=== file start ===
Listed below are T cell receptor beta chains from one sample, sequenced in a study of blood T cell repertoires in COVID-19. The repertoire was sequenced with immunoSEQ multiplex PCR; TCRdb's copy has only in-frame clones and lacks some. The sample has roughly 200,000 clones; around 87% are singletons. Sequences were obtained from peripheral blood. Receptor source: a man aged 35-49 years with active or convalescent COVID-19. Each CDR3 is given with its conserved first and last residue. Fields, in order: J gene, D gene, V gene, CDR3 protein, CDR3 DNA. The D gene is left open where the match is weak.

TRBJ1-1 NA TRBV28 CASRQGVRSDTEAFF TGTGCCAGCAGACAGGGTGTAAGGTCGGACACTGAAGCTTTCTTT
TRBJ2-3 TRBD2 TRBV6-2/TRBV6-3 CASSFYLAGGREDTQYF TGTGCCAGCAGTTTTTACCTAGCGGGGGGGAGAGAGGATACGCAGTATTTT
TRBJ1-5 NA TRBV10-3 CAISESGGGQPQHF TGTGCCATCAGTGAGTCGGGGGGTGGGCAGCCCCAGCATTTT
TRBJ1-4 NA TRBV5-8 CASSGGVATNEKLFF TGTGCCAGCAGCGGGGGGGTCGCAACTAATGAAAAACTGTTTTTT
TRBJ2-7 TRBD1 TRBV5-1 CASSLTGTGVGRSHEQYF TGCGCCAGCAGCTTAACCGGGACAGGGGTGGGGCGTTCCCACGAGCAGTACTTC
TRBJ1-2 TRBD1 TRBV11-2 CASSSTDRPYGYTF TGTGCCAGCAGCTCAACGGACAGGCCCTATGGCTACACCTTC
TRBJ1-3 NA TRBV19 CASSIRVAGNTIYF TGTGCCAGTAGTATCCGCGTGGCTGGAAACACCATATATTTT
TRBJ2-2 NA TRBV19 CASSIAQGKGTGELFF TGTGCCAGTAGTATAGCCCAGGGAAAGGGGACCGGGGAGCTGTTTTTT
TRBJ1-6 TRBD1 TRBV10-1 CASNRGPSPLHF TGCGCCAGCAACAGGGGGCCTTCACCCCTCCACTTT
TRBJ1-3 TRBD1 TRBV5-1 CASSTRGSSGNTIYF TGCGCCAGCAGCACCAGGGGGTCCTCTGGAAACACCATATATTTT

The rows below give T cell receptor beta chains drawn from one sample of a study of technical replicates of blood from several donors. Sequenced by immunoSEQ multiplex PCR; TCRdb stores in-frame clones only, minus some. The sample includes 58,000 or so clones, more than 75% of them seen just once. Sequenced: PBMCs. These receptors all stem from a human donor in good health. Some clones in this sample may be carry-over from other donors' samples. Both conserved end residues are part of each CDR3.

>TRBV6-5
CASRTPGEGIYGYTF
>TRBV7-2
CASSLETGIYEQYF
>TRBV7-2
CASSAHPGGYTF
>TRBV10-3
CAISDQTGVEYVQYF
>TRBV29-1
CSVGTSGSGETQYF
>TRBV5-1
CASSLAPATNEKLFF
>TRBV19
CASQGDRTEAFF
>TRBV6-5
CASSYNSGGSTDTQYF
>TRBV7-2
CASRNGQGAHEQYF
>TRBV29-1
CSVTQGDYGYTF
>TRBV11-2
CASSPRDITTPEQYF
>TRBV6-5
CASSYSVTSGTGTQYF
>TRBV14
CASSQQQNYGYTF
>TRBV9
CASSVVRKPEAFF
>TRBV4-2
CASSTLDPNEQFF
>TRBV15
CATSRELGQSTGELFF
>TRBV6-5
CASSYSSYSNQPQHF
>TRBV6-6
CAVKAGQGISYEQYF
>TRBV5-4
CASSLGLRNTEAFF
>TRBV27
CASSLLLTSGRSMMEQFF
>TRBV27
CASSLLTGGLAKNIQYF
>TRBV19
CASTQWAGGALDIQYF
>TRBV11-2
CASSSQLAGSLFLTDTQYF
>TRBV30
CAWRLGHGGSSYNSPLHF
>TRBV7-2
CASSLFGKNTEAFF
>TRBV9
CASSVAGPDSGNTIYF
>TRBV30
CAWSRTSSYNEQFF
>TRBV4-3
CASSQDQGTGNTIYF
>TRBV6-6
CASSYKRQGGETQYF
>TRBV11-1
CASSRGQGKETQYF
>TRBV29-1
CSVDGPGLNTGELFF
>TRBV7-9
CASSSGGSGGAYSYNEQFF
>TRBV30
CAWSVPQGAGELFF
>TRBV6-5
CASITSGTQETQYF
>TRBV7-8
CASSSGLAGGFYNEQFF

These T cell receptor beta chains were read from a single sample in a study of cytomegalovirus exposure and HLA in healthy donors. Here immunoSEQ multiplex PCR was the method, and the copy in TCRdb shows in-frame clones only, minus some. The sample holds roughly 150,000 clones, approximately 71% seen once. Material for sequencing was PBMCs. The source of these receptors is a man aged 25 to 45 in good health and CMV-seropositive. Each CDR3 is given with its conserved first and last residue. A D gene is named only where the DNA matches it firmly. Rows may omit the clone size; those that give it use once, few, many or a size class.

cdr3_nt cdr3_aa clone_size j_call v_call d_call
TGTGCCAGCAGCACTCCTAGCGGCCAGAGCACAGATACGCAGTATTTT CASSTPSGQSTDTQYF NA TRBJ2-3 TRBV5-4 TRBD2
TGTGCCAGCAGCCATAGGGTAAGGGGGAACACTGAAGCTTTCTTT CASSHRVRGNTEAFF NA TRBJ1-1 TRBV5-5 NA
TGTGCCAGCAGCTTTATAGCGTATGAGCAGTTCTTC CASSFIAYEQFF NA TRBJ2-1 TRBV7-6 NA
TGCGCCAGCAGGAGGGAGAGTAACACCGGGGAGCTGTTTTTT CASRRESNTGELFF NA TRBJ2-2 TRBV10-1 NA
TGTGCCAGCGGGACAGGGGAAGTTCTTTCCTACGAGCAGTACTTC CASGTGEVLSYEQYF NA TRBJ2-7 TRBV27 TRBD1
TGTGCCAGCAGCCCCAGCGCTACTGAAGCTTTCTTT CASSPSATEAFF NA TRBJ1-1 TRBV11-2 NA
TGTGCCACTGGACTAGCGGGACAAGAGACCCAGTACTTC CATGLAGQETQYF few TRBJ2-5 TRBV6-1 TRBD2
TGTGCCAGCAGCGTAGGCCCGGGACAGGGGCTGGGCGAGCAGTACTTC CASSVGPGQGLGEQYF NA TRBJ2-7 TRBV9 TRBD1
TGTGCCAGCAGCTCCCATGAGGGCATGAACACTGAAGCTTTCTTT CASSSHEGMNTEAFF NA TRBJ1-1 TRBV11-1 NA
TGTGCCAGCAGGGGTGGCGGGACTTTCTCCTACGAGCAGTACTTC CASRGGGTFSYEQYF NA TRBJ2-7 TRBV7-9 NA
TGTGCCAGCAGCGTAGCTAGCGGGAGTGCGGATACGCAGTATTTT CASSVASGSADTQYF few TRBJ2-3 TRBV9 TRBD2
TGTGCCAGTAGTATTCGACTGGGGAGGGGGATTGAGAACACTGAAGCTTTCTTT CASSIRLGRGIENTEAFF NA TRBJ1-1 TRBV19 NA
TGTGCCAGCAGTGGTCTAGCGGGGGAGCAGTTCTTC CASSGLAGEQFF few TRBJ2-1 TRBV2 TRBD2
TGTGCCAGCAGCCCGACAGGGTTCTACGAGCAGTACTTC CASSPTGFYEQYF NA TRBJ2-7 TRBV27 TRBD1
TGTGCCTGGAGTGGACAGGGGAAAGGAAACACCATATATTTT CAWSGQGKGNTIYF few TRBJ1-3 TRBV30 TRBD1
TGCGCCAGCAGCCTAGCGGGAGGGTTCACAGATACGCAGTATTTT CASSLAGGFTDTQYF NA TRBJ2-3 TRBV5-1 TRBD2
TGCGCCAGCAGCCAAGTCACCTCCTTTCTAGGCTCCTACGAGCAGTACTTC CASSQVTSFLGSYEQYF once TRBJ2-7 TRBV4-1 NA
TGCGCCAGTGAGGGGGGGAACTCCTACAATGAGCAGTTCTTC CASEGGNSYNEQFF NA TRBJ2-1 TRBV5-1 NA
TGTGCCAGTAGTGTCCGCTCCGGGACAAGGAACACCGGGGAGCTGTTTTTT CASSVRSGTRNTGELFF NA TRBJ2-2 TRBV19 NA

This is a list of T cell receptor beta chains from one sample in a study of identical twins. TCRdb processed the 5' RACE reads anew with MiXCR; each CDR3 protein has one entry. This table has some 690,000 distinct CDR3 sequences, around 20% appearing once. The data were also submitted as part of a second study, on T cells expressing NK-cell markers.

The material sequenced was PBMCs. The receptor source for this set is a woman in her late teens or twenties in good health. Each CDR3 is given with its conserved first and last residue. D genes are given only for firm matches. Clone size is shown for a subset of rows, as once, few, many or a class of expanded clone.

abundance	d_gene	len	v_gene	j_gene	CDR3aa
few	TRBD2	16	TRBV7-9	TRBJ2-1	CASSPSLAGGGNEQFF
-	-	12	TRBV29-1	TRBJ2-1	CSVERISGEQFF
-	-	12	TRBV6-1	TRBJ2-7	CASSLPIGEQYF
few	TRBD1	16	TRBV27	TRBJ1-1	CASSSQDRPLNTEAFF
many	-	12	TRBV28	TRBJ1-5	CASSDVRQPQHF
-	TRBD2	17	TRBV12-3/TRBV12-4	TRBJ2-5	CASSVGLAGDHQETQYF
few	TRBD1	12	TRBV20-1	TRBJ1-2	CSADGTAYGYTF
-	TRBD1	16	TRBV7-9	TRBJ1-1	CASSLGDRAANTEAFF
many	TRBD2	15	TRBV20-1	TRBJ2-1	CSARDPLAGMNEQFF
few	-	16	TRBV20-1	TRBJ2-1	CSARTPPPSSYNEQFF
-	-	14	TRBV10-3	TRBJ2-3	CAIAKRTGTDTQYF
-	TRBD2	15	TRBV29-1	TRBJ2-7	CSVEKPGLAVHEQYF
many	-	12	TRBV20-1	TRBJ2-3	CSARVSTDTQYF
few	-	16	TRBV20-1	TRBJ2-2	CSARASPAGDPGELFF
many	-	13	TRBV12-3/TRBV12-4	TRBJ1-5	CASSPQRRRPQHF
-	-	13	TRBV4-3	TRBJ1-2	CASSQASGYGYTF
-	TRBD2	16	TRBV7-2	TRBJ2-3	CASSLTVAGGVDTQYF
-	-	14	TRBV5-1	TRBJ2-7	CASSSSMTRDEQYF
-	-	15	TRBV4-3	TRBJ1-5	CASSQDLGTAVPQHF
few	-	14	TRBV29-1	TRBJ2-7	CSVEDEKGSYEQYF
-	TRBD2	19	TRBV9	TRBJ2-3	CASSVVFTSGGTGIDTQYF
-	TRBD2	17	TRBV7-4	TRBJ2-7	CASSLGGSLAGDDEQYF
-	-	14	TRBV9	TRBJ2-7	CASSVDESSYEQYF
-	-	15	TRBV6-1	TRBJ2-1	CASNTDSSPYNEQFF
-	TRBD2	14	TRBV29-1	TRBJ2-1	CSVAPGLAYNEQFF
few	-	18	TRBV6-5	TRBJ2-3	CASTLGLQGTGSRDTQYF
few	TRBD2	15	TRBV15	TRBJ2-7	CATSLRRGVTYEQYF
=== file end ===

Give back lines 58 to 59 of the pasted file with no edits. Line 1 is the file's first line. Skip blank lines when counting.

CASSSQLAGSLFLTDTQYF
>TRBV30